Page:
There are no new cases of Covid-19 in the community and four new cases in managed isolation and quarantine facilities.
In a statement, the Ministry of Health said three previously reported cases have now recovered.
The number of active cases in New Zealand is 37 and the total number of confirmed cases is 2521.
The ministry said a previously reported case from 19 July has now been reclassified as historical and has been added to the historical cases tally.
Since 1 January 2021, there have been 110 historical cases, out of a total of 704 cases.
The seven-day rolling average of new cases detected at the border is two.
Update on returnees from Australia
Quarantine-free travel with Australia has been suspended since 23 July but since then there have been a number of managed return flights, which ended on Friday, the ministry said.
"As a result of Queensland's decision over the weekend to enter a three-day lockdown in parts of the state, we're contacting all travellers who've returned since last Monday, asking them to check locations of interest on the Queensland Health website.
"If people have returned on one of those managed return flights since last Monday, and have been at a location of interest at the relevant time, they should immediately isolate at home or appropriate accommodation and call Healthline on 0800 358 5453 for advice on testing."
The ministry said anyone else who has returned from Queensland since last Monday should remain vigilant, monitor any possible symptoms and ring Healthline and immediately isolate if any symptoms appear.
Contact tracing teams have identified 4884 people who've travelled back from Queensland since last Monday and have made contact with 4681 people, using details from Nau Mai Râ, to provide them with this advice, it said.
The ministry said contact tracing staff have also identified 2999 people who returned on managed flights from Victoria between 25 and 30 July and have been required under a section 70 notice to isolate until a negative day 3 test.
"Of those 1113 have so far returned a negative test; 1669 tests are due within the next couple of days; the remainder are currently being assessed for follow-up."
Over the weekend, a three-day mass vaccination event wrapped up in South Auckland with more than 15,500 people given their first dose of the Covid-19 vaccine.
Organisers called it an "overwhelming success" and feedback from those getting vaccinated was mostly positive.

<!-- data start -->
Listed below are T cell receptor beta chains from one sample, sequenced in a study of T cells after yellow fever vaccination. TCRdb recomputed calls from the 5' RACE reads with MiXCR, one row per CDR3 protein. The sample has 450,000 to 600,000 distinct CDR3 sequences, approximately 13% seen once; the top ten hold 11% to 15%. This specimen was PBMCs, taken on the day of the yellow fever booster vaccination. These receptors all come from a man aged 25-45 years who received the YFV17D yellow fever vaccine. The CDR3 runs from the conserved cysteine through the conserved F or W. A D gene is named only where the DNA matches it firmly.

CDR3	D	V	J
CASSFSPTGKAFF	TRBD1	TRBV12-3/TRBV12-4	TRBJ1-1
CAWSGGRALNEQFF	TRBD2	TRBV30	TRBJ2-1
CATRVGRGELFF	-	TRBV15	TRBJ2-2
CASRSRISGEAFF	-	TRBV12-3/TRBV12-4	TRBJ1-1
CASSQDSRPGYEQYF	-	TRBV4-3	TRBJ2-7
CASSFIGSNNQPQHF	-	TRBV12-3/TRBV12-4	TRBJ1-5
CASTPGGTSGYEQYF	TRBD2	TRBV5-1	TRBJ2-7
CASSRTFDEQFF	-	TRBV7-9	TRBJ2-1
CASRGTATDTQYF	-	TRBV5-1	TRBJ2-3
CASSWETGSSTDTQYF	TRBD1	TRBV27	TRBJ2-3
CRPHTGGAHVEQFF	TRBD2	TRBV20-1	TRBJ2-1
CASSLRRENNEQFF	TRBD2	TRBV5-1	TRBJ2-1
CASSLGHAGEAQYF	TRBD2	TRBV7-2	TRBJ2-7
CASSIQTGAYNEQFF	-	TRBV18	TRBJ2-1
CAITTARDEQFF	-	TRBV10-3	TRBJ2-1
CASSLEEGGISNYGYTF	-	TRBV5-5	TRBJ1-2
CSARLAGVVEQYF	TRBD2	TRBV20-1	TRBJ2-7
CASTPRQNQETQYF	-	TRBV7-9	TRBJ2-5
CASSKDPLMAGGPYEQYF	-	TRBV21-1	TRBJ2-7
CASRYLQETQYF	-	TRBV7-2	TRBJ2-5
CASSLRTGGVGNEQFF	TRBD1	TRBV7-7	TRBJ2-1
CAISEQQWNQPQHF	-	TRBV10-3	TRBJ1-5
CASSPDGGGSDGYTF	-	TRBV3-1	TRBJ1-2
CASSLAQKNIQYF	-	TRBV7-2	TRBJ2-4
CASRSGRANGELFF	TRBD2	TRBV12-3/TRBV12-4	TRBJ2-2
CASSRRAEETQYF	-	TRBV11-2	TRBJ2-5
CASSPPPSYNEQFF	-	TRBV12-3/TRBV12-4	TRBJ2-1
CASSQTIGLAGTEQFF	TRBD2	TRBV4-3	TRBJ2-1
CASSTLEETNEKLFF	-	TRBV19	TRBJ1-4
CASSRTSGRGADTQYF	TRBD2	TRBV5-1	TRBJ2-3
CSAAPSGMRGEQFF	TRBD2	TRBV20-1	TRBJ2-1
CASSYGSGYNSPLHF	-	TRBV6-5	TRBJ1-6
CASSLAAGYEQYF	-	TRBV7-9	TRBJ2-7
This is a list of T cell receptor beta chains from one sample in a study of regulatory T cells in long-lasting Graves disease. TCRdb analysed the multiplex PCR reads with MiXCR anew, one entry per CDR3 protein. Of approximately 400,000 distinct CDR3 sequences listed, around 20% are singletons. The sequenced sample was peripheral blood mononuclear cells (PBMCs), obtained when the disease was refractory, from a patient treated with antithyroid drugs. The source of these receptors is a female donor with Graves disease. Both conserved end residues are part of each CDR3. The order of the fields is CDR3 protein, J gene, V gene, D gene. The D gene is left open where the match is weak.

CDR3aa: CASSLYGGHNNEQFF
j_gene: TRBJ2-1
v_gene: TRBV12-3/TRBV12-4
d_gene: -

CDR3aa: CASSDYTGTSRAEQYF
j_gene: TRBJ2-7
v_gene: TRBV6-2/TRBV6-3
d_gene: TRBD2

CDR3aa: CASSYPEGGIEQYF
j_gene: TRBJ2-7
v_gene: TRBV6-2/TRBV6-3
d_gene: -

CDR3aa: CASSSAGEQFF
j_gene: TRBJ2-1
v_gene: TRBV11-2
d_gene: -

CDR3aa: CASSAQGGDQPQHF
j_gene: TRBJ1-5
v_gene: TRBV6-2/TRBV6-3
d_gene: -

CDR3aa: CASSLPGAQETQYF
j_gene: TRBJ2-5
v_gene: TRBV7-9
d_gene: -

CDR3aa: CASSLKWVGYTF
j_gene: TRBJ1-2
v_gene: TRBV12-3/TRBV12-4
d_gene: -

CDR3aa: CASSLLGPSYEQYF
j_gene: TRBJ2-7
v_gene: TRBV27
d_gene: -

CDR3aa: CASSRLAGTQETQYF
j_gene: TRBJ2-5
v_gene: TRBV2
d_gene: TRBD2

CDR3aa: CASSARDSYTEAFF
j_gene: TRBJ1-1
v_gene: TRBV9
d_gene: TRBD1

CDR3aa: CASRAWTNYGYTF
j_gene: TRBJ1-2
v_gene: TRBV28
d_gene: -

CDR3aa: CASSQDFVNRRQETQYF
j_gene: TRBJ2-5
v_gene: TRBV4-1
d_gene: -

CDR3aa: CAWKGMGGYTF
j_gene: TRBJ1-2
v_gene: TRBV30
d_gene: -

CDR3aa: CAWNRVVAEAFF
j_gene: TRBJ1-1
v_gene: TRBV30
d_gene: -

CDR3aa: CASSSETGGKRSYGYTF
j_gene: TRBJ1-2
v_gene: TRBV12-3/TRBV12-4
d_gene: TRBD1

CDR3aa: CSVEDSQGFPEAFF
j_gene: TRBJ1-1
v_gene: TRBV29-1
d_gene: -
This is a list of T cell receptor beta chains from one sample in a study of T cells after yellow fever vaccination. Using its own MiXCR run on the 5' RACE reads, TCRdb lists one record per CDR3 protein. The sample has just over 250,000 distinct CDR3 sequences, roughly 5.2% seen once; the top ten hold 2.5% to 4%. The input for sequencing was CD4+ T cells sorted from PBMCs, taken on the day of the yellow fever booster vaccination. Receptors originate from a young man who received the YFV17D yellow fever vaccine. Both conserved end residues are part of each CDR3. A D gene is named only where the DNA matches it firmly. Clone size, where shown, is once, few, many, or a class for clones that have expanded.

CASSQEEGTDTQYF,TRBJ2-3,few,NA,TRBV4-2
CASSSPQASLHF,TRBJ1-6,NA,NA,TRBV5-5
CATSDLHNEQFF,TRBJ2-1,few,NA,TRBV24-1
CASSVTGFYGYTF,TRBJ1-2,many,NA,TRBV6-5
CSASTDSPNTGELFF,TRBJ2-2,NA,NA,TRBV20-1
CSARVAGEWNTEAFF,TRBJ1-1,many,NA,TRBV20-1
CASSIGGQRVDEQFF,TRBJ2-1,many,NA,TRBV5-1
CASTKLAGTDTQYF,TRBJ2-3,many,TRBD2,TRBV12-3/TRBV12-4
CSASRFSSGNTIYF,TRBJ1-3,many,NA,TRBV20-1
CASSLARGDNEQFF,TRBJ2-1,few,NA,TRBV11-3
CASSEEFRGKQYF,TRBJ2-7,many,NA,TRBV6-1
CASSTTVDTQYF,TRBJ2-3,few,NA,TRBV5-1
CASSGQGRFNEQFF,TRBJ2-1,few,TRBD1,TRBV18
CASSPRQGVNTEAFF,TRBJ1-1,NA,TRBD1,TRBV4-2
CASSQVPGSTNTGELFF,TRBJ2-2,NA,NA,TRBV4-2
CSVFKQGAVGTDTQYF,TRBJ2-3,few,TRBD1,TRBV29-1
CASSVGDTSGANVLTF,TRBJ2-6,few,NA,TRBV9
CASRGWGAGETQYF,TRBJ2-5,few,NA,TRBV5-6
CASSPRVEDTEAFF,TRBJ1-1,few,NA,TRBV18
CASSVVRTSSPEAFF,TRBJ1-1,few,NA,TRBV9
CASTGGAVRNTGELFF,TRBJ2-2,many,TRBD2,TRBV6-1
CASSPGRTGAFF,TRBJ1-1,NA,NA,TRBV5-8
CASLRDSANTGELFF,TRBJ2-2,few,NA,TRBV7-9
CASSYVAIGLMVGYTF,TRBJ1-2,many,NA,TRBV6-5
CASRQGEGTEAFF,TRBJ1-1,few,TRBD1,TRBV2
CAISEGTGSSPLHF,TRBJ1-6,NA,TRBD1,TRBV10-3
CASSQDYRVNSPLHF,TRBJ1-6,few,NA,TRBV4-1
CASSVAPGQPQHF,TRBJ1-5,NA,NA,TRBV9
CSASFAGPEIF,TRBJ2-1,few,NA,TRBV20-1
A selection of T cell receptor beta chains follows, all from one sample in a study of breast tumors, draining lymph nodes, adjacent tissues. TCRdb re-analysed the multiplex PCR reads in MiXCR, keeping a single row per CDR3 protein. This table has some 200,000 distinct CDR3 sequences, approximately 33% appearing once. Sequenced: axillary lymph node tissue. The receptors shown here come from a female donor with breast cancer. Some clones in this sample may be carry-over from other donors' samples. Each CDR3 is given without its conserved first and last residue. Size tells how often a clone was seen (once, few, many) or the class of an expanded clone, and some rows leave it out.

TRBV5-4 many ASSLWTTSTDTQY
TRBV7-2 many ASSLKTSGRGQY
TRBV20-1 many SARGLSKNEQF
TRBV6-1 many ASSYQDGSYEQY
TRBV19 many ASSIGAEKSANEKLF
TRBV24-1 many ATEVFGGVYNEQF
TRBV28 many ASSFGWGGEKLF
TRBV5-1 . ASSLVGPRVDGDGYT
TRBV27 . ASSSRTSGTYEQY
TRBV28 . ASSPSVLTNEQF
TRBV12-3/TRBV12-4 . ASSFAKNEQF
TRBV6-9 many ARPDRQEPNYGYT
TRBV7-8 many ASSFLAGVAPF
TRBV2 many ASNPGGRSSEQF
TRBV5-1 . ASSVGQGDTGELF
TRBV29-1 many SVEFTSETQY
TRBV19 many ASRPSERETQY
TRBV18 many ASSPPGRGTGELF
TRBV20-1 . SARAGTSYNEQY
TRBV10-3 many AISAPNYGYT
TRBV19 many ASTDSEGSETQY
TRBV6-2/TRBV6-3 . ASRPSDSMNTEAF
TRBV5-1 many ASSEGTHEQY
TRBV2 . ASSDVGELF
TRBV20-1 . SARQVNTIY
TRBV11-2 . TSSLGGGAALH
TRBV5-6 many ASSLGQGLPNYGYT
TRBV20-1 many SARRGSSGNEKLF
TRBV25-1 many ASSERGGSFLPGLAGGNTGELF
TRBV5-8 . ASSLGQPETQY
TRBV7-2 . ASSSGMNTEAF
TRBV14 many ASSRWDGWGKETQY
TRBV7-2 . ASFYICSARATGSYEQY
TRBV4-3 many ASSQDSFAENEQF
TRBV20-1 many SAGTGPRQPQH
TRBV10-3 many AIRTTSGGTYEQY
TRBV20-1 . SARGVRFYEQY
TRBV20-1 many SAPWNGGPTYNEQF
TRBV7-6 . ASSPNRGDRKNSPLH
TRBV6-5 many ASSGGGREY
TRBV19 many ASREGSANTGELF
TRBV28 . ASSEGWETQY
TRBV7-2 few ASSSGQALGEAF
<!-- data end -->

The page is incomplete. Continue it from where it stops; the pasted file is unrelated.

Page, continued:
The ministry said yesterday more than 17,700 first doses were given, and more than 4600 second doses were given, bringing yesterday's total doses administered to almost 22,400.
It also said more than 1.94 million doses of the vaccine have been administered to date (to 11.59pm on 1 August).
Of these, 1.2 million are first doses and more than 740,000 are second doses, it said.
"Almost 109,000 Māori have received their first vaccination. Of these, around 70,300 have also had their second vaccinations.
"Almost 75,000 doses have been administered to Pacific peoples. Of these, around 48,000 have also received their second doses."
Update on ships
The Mattina remains in quarantine at a secure berth in Bluff, the ministry said.
As of this morning, 14 of the original 21 mariners remain on board the vessel. Four mariners from the vessel, who tested negative for Covid-19, remain in a managed isolation facility in Christchurch.
"One of the two mariners currently in Southland Hospital is now well enough to be discharged from hospital today but requires ongoing medical care for an unrelated condition.
"Plans are under way to safely transfer him to Southern DHB arranged accommodation, where his health can continue to be monitored and treated."
The captain, who has tested Covid-19 negative, remains in Southern DHB arranged accommodation in Southland, the ministry said.
"Plans are also under way to transport one mariner, who is currently aboard the Mattina, to a managed isolation facility in Christchurch. This mariner has serological evidence of a historical Covid-19 infection. He was originally required to remain on board to maintain the basic functions of the vessel. However, the decision has been made that he can now disembark for quarantine at an MIQ.
"Transportation from the ship to quarantine for this mariner will be carried out using all Infection, Prevention and Control procedures including the use of appropriate PPE."
Meanwhile, the Viking Bay also remains in quarantine at a secure berth at Queens Wharf in Wellington.
The ministry said the vessel had received a deep clean and all 20 crew members were now back on board.
The vessel is expected to leave Wellington this afternoon.